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A “Scientific Ombudsman” To Avoid a Scientific Schism

The Scientist” reports about University of Cambridge biologist Peter Lawrence‘s (and others’) complaint against Cell, “one of the most cited scientific journals” according to Wikipedia.

Improper citation, disregard for antecedent research, and shoddy experimentation – those are just a few of the allegations levied against a recent research paper […]

Lawrence wrote in a letter to Cell that the paper was “seriously flawed both scientifically and ethically […]” Lawrence’s letter was not published in Cell, but he sent it to The Scientist. […]

Editors at Cell did not respond to an email request for comment in this story. However, the journal’s senior scientific editor, Connie Lee, did respond to Lawrence’s letter [but] declined his request to publish a minireview, instead offered Lawrence the opportunity to post his comments on Cell’s website. […]

Lawrence, however, would like to see action taken to address the issue of scientific scoopsmanship on a broader level. “There should be some kind of scientific ombudsman that people could contact when they feel they’ve been wronged,” he said. “At the moment, there’s nothing.”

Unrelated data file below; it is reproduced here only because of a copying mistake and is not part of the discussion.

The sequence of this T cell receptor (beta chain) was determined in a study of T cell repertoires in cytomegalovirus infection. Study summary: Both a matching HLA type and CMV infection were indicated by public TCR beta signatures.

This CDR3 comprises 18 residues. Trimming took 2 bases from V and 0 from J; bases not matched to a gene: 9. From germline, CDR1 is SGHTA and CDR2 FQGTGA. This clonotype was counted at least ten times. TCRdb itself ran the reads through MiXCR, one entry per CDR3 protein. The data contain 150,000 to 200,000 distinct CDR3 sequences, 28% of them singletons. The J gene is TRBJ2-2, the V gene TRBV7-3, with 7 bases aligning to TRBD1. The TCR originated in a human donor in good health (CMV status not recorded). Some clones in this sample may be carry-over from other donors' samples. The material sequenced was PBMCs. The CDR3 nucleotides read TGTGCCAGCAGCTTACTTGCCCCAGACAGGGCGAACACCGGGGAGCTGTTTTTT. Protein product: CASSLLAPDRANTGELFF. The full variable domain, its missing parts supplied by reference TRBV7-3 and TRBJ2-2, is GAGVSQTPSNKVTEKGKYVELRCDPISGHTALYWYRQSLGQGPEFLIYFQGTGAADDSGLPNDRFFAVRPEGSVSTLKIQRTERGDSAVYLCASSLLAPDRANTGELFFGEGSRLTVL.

It is said that scientific peer-review is like Democracy: full of flaws, but there isn’t anything better (I do have indirect experience with asinine comments by ignorant reviewers taken as Truth by editors of scientific journals with a purpose). But Democracy has been evolving and dare I say improving itself with time, whilst peer-review is somehow considered too saintly to be touched.

This has the unfortunate consequence that there are now people explicitly asking for its “overhaul”.


UPDATE NOV 26: The Scientist has today another article praising peer-review as it happens today, and a few comments critical of it.


The risk there is for a major Scientific schism, with some sticking to their little ivory towers of mutual peer-review; and others deliberately abandoning any attempt to publish in peer-reviewed journals, consigning their work to the Internet masses.

Whole areas of research may descend into “scientific wars” full of mutually-incompatible claims about the world we all live in. That will leave everybody unfamiliar with the field at a complete loss on what is, and what is not known.

This may have already happened, in Climatology, leading to Intergovernmental Panels etc etc.

I’d rather prefer a scientific ombudsman, thank you very much.

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